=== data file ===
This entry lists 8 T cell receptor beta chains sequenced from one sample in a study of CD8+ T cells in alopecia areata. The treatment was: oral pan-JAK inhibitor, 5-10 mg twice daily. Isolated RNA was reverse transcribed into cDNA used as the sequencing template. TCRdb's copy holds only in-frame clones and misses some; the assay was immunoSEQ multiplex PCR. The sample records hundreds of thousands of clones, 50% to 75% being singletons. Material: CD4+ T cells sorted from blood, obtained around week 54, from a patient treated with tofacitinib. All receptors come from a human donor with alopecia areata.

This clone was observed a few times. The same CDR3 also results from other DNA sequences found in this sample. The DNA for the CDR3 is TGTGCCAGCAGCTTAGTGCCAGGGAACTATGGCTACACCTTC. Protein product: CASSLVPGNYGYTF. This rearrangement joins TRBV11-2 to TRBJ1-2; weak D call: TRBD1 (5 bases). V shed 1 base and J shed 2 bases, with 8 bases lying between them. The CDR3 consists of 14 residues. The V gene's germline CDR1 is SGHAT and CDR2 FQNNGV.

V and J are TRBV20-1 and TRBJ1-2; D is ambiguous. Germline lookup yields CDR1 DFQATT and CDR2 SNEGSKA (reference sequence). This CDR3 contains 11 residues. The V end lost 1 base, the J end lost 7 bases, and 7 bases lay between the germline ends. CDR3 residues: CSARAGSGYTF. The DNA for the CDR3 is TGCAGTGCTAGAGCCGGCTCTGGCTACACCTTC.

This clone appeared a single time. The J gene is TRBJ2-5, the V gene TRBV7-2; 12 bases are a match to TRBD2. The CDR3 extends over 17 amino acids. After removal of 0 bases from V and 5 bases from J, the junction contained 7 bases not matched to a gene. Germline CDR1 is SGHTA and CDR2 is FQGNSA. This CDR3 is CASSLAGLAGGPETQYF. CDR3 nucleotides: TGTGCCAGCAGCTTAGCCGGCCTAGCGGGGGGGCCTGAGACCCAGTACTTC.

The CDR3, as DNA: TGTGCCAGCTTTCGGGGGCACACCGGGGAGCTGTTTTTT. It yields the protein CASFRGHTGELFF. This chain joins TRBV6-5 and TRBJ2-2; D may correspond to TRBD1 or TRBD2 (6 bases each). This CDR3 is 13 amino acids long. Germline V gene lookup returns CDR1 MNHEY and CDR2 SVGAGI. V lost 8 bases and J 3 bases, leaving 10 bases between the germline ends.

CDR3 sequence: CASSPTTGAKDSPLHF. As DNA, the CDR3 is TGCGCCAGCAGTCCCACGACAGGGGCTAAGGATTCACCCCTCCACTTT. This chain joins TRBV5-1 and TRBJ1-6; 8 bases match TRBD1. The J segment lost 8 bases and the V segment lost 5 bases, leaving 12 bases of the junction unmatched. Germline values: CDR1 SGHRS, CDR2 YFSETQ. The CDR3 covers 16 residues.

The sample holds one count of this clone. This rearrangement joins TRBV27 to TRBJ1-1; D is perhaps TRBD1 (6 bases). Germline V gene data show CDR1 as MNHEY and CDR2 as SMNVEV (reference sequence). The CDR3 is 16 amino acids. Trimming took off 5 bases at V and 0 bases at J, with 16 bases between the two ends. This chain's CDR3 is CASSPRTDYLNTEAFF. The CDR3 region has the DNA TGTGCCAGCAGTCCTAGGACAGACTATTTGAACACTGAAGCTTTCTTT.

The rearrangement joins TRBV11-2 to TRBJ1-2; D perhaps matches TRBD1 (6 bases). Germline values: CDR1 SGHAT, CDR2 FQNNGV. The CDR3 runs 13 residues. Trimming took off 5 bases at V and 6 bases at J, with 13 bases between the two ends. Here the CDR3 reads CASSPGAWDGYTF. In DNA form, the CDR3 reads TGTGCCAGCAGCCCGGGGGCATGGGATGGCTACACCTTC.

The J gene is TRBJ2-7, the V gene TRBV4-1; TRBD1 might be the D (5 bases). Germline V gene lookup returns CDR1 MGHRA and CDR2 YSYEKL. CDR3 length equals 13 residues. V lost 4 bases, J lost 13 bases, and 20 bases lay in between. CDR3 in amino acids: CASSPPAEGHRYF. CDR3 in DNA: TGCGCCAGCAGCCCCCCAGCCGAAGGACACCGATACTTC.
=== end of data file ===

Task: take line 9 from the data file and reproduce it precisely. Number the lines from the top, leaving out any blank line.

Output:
The J gene is TRBJ2-7, the V gene TRBV4-1; TRBD1 might be the D (5 bases). Germline V gene lookup returns CDR1 MGHRA and CDR2 YSYEKL. CDR3 length equals 13 residues. V lost 4 bases, J lost 13 bases, and 20 bases lay in between. CDR3 in amino acids: CASSPPAEGHRYF. CDR3 in DNA: TGCGCCAGCAGCCCCCCAGCCGAAGGACACCGATACTTC.